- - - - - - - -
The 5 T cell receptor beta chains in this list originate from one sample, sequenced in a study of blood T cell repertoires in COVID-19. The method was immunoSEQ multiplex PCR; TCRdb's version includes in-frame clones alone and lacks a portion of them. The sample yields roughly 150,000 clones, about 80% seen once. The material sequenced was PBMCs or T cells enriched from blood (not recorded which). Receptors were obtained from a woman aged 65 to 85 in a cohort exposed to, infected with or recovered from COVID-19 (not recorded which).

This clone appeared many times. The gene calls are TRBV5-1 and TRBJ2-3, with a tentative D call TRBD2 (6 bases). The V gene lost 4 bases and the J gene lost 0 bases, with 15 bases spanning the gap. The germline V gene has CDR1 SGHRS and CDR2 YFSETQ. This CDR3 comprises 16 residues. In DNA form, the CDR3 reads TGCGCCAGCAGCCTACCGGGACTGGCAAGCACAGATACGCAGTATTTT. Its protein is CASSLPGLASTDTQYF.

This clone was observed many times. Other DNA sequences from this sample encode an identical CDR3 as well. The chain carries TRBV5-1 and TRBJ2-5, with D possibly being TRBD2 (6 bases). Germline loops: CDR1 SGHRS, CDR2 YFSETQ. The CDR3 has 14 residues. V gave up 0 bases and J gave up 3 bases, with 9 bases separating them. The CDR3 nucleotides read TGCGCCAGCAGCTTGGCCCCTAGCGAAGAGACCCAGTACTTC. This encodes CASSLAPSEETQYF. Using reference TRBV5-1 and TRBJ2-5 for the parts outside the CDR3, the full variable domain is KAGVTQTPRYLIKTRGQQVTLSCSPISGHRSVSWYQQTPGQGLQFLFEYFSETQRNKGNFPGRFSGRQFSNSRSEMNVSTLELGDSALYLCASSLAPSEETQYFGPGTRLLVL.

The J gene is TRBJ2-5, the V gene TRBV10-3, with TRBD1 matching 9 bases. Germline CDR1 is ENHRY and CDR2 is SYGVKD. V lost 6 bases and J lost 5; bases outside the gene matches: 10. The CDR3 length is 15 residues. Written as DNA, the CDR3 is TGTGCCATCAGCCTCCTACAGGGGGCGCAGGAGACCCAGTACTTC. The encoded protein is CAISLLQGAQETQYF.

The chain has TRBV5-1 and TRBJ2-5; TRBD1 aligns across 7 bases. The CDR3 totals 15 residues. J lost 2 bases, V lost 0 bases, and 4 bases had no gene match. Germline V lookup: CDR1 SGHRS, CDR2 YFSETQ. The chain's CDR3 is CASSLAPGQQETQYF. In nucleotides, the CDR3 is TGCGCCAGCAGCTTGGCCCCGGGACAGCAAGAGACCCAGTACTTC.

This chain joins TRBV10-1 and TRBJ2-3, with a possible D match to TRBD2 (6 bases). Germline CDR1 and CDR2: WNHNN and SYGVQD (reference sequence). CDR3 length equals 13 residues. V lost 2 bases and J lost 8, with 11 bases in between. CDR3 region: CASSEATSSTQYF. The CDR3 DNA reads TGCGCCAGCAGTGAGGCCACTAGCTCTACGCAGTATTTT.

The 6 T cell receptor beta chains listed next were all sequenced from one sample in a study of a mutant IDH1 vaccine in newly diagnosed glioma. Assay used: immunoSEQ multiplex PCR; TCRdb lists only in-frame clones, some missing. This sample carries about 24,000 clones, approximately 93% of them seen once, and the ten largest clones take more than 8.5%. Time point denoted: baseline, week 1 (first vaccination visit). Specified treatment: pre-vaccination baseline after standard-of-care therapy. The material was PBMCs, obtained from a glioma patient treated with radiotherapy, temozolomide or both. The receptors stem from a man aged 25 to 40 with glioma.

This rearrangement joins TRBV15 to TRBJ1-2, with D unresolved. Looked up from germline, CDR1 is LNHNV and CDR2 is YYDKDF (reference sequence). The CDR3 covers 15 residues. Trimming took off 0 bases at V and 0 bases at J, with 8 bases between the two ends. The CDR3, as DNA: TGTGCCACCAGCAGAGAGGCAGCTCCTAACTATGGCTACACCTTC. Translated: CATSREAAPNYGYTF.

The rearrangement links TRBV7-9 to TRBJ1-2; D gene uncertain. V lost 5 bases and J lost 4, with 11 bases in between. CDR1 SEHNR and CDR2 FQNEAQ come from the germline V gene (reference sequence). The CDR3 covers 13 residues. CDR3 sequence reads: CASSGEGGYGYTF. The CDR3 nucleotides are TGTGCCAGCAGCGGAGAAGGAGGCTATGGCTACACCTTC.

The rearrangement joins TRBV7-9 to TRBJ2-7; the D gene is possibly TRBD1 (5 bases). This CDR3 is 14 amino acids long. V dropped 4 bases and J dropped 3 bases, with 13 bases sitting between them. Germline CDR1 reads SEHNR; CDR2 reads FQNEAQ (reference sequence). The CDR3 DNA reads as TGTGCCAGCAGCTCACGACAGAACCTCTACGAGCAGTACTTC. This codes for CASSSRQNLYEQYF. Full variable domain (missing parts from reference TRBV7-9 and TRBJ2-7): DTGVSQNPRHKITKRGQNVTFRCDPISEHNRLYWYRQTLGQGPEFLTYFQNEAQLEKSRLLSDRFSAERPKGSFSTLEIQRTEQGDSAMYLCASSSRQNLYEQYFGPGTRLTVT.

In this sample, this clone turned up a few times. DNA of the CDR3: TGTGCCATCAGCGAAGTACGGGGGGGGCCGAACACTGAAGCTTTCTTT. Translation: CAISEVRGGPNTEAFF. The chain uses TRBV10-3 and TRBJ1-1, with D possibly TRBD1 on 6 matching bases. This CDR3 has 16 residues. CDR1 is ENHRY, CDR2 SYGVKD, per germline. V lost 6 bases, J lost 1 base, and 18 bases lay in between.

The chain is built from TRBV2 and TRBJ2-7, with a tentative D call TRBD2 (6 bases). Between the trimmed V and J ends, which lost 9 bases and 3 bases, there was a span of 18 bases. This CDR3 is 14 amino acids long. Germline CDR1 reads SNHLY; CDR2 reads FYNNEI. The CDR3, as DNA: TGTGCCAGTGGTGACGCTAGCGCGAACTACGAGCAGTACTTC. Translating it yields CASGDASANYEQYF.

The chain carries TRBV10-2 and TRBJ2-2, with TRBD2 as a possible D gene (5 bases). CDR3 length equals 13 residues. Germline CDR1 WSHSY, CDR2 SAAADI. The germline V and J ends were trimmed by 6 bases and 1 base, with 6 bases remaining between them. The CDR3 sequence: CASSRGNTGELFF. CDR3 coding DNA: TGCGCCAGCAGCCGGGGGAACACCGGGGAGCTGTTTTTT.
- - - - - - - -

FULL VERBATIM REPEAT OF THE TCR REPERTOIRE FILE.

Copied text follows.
The 5 T cell receptor beta chains in this list originate from one sample, sequenced in a study of blood T cell repertoires in COVID-19. The method was immunoSEQ multiplex PCR; TCRdb's version includes in-frame clones alone and lacks a portion of them. The sample yields roughly 150,000 clones, about 80% seen once. The material sequenced was PBMCs or T cells enriched from blood (not recorded which). Receptors were obtained from a woman aged 65 to 85 in a cohort exposed to, infected with or recovered from COVID-19 (not recorded which).

This clone appeared many times. The gene calls are TRBV5-1 and TRBJ2-3, with a tentative D call TRBD2 (6 bases). The V gene lost 4 bases and the J gene lost 0 bases, with 15 bases spanning the gap. The germline V gene has CDR1 SGHRS and CDR2 YFSETQ. This CDR3 comprises 16 residues. In DNA form, the CDR3 reads TGCGCCAGCAGCCTACCGGGACTGGCAAGCACAGATACGCAGTATTTT. Its protein is CASSLPGLASTDTQYF.

This clone was observed many times. Other DNA sequences from this sample encode an identical CDR3 as well. The chain carries TRBV5-1 and TRBJ2-5, with D possibly being TRBD2 (6 bases). Germline loops: CDR1 SGHRS, CDR2 YFSETQ. The CDR3 has 14 residues. V gave up 0 bases and J gave up 3 bases, with 9 bases separating them. The CDR3 nucleotides read TGCGCCAGCAGCTTGGCCCCTAGCGAAGAGACCCAGTACTTC. This encodes CASSLAPSEETQYF. Using reference TRBV5-1 and TRBJ2-5 for the parts outside the CDR3, the full variable domain is KAGVTQTPRYLIKTRGQQVTLSCSPISGHRSVSWYQQTPGQGLQFLFEYFSETQRNKGNFPGRFSGRQFSNSRSEMNVSTLELGDSALYLCASSLAPSEETQYFGPGTRLLVL.

The J gene is TRBJ2-5, the V gene TRBV10-3, with TRBD1 matching 9 bases. Germline CDR1 is ENHRY and CDR2 is SYGVKD. V lost 6 bases and J lost 5; bases outside the gene matches: 10. The CDR3 length is 15 residues. Written as DNA, the CDR3 is TGTGCCATCAGCCTCCTACAGGGGGCGCAGGAGACCCAGTACTTC. The encoded protein is CAISLLQGAQETQYF.

The chain has TRBV5-1 and TRBJ2-5; TRBD1 aligns across 7 bases. The CDR3 totals 15 residues. J lost 2 bases, V lost 0 bases, and 4 bases had no gene match. Germline V lookup: CDR1 SGHRS, CDR2 YFSETQ. The chain's CDR3 is CASSLAPGQQETQYF. In nucleotides, the CDR3 is TGCGCCAGCAGCTTGGCCCCGGGACAGCAAGAGACCCAGTACTTC.

This chain joins TRBV10-1 and TRBJ2-3, with a possible D match to TRBD2 (6 bases). Germline CDR1 and CDR2: WNHNN and SYGVQD (reference sequence). CDR3 length equals 13 residues. V lost 2 bases and J lost 8, with 11 bases in between. CDR3 region: CASSEATSSTQYF. The CDR3 DNA reads TGCGCCAGCAGTGAGGCCACTAGCTCTACGCAGTATTTT.

The 6 T cell receptor beta chains listed next were all sequenced from one sample in a study of a mutant IDH1 vaccine in newly diagnosed glioma. Assay used: immunoSEQ multiplex PCR; TCRdb lists only in-frame clones, some missing. This sample carries about 24,000 clones, approximately 93% of them seen once, and the ten largest clones take more than 8.5%. Time point denoted: baseline, week 1 (first vaccination visit). Specified treatment: pre-vaccination baseline after standard-of-care therapy. The material was PBMCs, obtained from a glioma patient treated with radiotherapy, temozolomide or both. The receptors stem from a man aged 25 to 40 with glioma.

This rearrangement joins TRBV15 to TRBJ1-2, with D unresolved. Looked up from germline, CDR1 is LNHNV and CDR2 is YYDKDF (reference sequence). The CDR3 covers 15 residues. Trimming took off 0 bases at V and 0 bases at J, with 8 bases between the two ends. The CDR3, as DNA: TGTGCCACCAGCAGAGAGGCAGCTCCTAACTATGGCTACACCTTC. Translated: CATSREAAPNYGYTF.

The rearrangement links TRBV7-9 to TRBJ1-2; D gene uncertain. V lost 5 bases and J lost 4, with 11 bases in between. CDR1 SEHNR and CDR2 FQNEAQ come from the germline V gene (reference sequence). The CDR3 covers 13 residues. CDR3 sequence reads: CASSGEGGYGYTF. The CDR3 nucleotides are TGTGCCAGCAGCGGAGAAGGAGGCTATGGCTACACCTTC.

The rearrangement joins TRBV7-9 to TRBJ2-7; the D gene is possibly TRBD1 (5 bases). This CDR3 is 14 amino acids long. V dropped 4 bases and J dropped 3 bases, with 13 bases sitting between them. Germline CDR1 reads SEHNR; CDR2 reads FQNEAQ (reference sequence). The CDR3 DNA reads as TGTGCCAGCAGCTCACGACAGAACCTCTACGAGCAGTACTTC. This codes for CASSSRQNLYEQYF. Full variable domain (missing parts from reference TRBV7-9 and TRBJ2-7): DTGVSQNPRHKITKRGQNVTFRCDPISEHNRLYWYRQTLGQGPEFLTYFQNEAQLEKSRLLSDRFSAERPKGSFSTLEIQRTEQGDSAMYLCASSSRQNLYEQYFGPGTRLTVT.

In this sample, this clone turned up a few times. DNA of the CDR3: TGTGCCATCAGCGAAGTACGGGGGGGGCCGAACACTGAAGCTTTCTTT. Translation: CAISEVRGGPNTEAFF. The chain uses TRBV10-3 and TRBJ1-1, with D possibly TRBD1 on 6 matching bases. This CDR3 has 16 residues. CDR1 is ENHRY, CDR2 SYGVKD, per germline. V lost 6 bases, J lost 1 base, and 18 bases lay in between.

The chain is built from TRBV2 and TRBJ2-7, with a tentative D call TRBD2 (6 bases). Between the trimmed V and J ends, which lost 9 bases and 3 bases, there was a span of 18 bases. This CDR3 is 14 amino acids long. Germline CDR1 reads SNHLY; CDR2 reads FYNNEI. The CDR3, as DNA: TGTGCCAGTGGTGACGCTAGCGCGAACTACGAGCAGTACTTC. Translating it yields CASGDASANYEQYF.

The chain carries TRBV10-2 and TRBJ2-2, with TRBD2 as a possible D gene (5 bases). CDR3 length equals 13 residues. Germline CDR1 WSHSY, CDR2 SAAADI. The germline V and J ends were trimmed by 6 bases and 1 base, with 6 bases remaining between them. The CDR3 sequence: CASSRGNTGELFF. CDR3 coding DNA: TGCGCCAGCAGCCGGGGGAACACCGGGGAGCTGTTTTTT.